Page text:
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Farm bill still expected...maybe

There are doubters among Washington’s farm lobbyists, but most are expecting the Senate Agriculture Committee to release a draft of a farm bill today ahead of a full committee session to approve it next week.

You can tell that the end of this process is near, by the blizzard of press releases, some approving, some not.

Ken Cook, president of the Environmental Working Group is urging his supporters to write members of Congress to oppose what he calls “the giveaway to Big Ag.”

“…right now Congress is only providing minimal support for healthy, local and organic foods while expanding wasteful subsidies and giveaways that support the wealthiest agribusinesses - at the expense of family farmers,” Cook says in an email released to EWG supporters today.

Meanwhile, praise for likely parts of the bill was voiced Thursday in a letter to ag committee leaders from the American Farm Bureau Federation and commodity groups representing barley, dry peas and lentils, canola, corn, soybeans, sunflowers, and wheat.

“First, we commend you for affirming that the Committee will seek deficit reduction savings in the farm bill totaling $23 billion over ten years, the same amount you committed to make to the Joint Select Committee on Deficit Reduction last fall,” says the letter to the committee’s chairwoman Debbie Stabenow (D-WI) and its ranking Republican, Pat Roberts of Kansas.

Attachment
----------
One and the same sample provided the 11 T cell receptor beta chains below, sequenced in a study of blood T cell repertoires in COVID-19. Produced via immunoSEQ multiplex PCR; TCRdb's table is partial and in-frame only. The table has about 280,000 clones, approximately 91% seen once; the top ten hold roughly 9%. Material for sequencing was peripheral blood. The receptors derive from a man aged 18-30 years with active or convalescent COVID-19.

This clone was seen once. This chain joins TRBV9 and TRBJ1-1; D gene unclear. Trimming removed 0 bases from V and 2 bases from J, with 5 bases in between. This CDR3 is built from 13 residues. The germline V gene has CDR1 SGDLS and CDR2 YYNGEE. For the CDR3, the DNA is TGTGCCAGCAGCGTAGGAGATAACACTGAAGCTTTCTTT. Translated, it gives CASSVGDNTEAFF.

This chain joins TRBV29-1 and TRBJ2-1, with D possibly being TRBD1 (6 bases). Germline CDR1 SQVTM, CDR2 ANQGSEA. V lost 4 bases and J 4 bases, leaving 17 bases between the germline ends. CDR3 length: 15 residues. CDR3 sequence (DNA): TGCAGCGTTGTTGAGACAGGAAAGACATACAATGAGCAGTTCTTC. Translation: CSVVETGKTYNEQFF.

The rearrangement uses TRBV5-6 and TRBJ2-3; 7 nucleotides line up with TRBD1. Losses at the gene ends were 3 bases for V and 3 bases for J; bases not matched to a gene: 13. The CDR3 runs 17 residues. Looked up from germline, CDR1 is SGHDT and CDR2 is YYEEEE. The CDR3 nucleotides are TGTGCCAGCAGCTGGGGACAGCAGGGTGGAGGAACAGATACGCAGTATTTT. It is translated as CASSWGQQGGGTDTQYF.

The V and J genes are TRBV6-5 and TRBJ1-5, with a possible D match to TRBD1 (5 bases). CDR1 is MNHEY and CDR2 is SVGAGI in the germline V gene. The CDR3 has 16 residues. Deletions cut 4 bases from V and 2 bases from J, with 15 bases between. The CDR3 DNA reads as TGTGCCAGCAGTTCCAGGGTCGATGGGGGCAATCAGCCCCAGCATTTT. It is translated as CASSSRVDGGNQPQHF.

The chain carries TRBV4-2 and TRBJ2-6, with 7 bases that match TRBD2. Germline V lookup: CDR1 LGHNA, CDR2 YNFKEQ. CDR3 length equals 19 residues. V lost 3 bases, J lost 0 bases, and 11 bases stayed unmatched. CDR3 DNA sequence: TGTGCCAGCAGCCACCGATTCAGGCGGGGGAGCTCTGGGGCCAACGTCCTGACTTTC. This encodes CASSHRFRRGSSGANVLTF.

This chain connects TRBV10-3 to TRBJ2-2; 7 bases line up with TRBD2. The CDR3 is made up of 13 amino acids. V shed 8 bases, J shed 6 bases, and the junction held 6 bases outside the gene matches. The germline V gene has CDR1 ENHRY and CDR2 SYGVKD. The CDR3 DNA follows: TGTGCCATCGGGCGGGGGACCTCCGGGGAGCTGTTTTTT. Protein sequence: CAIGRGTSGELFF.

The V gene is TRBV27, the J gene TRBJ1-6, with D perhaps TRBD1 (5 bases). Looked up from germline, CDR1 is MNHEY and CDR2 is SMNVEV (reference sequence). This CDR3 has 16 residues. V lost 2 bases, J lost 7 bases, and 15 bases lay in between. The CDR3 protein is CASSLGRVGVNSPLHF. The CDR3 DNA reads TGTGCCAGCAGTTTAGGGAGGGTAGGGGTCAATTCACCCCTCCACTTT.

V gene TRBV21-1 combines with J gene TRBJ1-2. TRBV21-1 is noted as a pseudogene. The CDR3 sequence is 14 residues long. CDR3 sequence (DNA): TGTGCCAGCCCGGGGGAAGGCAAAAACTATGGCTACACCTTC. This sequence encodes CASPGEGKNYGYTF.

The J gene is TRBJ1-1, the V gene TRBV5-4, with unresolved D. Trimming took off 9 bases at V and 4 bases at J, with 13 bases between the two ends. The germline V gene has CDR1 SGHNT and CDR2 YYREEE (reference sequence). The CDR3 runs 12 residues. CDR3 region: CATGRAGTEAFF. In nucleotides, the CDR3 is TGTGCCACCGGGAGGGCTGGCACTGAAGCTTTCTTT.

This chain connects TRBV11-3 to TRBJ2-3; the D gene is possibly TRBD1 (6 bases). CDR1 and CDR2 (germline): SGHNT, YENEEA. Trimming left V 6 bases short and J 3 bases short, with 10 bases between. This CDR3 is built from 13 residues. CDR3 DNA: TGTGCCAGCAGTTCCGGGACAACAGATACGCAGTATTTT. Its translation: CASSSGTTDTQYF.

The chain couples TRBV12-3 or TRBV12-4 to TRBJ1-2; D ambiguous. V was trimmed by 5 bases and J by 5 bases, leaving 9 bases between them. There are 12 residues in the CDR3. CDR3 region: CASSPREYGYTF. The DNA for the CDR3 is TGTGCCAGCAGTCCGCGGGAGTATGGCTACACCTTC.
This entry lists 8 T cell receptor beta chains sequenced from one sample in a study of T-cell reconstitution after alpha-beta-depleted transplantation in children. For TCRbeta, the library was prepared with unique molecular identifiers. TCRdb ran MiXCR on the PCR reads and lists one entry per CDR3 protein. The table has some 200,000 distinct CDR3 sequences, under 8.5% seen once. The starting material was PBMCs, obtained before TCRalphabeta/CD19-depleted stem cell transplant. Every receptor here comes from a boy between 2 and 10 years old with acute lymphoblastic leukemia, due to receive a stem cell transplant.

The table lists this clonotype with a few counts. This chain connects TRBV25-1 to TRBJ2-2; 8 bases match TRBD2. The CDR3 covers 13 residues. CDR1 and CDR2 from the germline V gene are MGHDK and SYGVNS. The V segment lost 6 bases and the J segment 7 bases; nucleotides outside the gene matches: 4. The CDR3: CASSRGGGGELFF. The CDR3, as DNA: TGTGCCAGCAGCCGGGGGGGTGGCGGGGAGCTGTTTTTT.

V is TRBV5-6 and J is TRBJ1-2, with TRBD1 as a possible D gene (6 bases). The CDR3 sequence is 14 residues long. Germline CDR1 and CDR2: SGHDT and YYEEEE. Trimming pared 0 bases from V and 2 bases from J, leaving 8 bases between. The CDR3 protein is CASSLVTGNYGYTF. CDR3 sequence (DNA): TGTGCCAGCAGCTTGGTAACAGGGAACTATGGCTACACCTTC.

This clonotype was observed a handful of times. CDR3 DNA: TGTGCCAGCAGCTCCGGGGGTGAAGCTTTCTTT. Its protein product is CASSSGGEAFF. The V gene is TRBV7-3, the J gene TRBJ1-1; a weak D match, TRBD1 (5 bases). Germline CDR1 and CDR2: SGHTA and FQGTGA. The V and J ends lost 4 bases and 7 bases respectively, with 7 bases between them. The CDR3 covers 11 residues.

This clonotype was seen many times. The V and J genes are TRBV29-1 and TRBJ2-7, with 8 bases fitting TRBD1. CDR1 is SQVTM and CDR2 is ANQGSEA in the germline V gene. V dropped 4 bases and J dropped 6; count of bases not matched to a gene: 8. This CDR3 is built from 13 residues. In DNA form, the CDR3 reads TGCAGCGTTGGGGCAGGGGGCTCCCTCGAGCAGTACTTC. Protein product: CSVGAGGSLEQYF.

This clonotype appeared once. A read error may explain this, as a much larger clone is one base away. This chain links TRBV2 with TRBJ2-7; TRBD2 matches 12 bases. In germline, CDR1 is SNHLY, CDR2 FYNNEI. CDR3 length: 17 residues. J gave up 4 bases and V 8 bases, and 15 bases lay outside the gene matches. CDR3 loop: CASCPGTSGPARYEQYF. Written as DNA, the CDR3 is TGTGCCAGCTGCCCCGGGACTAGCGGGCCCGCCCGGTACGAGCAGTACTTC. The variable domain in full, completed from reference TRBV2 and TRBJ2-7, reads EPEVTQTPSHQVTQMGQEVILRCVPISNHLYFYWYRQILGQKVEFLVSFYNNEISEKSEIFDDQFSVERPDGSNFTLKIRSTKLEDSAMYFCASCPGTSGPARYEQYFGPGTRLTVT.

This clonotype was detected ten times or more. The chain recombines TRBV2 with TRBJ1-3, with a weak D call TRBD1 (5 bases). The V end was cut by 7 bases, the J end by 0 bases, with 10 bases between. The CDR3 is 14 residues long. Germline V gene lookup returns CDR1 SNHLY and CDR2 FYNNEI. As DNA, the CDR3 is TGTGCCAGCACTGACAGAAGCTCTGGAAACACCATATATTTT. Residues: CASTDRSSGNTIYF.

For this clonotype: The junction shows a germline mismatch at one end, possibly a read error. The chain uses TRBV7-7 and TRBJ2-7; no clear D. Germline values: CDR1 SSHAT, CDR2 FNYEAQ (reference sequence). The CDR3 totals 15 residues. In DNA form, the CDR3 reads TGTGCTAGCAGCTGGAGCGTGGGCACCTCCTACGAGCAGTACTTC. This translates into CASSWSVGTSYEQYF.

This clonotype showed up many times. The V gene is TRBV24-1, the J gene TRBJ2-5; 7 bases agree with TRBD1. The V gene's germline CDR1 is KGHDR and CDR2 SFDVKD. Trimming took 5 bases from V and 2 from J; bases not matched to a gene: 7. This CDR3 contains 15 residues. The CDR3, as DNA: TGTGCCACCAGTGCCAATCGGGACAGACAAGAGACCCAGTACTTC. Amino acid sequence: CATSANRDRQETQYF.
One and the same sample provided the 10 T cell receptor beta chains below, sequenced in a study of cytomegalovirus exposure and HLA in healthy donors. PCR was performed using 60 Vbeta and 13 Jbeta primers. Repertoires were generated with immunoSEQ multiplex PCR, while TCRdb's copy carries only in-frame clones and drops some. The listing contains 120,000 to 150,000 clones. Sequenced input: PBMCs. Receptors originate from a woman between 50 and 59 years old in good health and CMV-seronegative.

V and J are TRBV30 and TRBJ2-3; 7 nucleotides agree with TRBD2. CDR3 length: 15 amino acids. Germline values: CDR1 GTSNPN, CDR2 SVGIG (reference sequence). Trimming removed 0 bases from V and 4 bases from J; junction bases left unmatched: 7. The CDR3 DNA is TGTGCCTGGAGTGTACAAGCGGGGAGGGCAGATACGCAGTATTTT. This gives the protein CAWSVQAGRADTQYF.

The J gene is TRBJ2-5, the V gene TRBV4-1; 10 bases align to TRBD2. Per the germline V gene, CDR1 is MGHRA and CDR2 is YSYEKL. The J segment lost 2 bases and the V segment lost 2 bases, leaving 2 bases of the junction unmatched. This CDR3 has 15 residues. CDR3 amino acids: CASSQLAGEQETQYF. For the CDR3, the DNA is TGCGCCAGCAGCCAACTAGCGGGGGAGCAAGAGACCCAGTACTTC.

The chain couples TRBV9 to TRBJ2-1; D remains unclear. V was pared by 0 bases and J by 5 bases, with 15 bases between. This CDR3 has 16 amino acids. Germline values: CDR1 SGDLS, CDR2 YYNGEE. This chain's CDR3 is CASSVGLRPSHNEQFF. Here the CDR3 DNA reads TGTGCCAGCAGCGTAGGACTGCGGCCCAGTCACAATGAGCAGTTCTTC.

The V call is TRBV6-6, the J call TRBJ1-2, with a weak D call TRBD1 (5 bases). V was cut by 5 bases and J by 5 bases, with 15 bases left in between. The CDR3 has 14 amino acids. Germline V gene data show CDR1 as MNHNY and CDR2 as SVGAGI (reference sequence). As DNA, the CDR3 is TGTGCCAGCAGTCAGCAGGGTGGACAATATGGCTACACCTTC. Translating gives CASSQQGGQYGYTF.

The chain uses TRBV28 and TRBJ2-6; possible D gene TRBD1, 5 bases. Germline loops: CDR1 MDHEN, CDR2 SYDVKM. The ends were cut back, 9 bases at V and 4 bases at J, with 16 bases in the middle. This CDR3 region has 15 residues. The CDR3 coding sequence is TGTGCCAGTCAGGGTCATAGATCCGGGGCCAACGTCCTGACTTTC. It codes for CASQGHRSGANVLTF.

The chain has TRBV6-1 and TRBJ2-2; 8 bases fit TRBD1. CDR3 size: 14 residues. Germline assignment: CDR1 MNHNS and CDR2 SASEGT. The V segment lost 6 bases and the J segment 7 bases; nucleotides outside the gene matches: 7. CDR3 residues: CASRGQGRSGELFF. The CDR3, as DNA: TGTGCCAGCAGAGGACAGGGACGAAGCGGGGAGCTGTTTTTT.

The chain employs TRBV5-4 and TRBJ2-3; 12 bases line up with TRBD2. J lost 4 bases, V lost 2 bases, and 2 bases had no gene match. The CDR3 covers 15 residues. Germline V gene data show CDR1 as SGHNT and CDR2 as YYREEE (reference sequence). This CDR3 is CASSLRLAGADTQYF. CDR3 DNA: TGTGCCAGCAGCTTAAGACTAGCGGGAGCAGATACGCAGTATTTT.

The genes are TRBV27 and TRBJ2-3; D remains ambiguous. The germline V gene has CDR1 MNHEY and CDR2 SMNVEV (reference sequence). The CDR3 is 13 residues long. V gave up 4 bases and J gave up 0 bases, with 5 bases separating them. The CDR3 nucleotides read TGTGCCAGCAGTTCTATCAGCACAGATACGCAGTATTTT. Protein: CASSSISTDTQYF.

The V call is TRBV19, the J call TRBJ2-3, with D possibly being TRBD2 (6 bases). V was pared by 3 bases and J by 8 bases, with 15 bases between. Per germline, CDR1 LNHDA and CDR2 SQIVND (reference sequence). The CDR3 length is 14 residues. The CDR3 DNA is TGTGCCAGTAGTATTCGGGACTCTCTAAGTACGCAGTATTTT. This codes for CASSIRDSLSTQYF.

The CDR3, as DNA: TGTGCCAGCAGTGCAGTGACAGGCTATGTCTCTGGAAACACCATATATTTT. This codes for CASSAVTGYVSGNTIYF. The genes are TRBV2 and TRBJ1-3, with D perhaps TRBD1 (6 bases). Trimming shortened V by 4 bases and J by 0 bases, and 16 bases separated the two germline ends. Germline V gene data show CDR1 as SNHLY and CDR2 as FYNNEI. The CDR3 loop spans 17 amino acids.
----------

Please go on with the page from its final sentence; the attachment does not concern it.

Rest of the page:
“We also commend the Committee’s decision during the Super Committee process to not restructure the federal crop insurance program or to reduce its funding for deficit reduction purposes,” the letter adds.  “Crop insurance is the core risk management tool used by our producers, and the current program should serve as the foundation for providing additional protection against loss.”

The groups don’t have one common detailed farm bill proposal, but they endorsed a broad policy against programs that might affect farmers planting decisions.

“With regard to development of a new program that complements the risk protection provided under crop insurance, our organizations support an approach that partially compensates for current-year revenue losses on a crop-specific basis,” the groups said.

Last fall, leaders of House and Senate ag committees drew up a bill that contained several commodity programs, including target prices for rice that some in other farm groups considered too high.

One lobbyist told Friday that he expects a similar smorgasbord approach in the draft to be released today.

Another was skeptical that Senate Ag Committee staff will be able to iron out commodity differences and finishing touches to a new dairy revenue protection program in time to put the draft out today.

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(And this link will take you to a National Corn Growers Association statement on the commodity group letter, as well as the full letter.)

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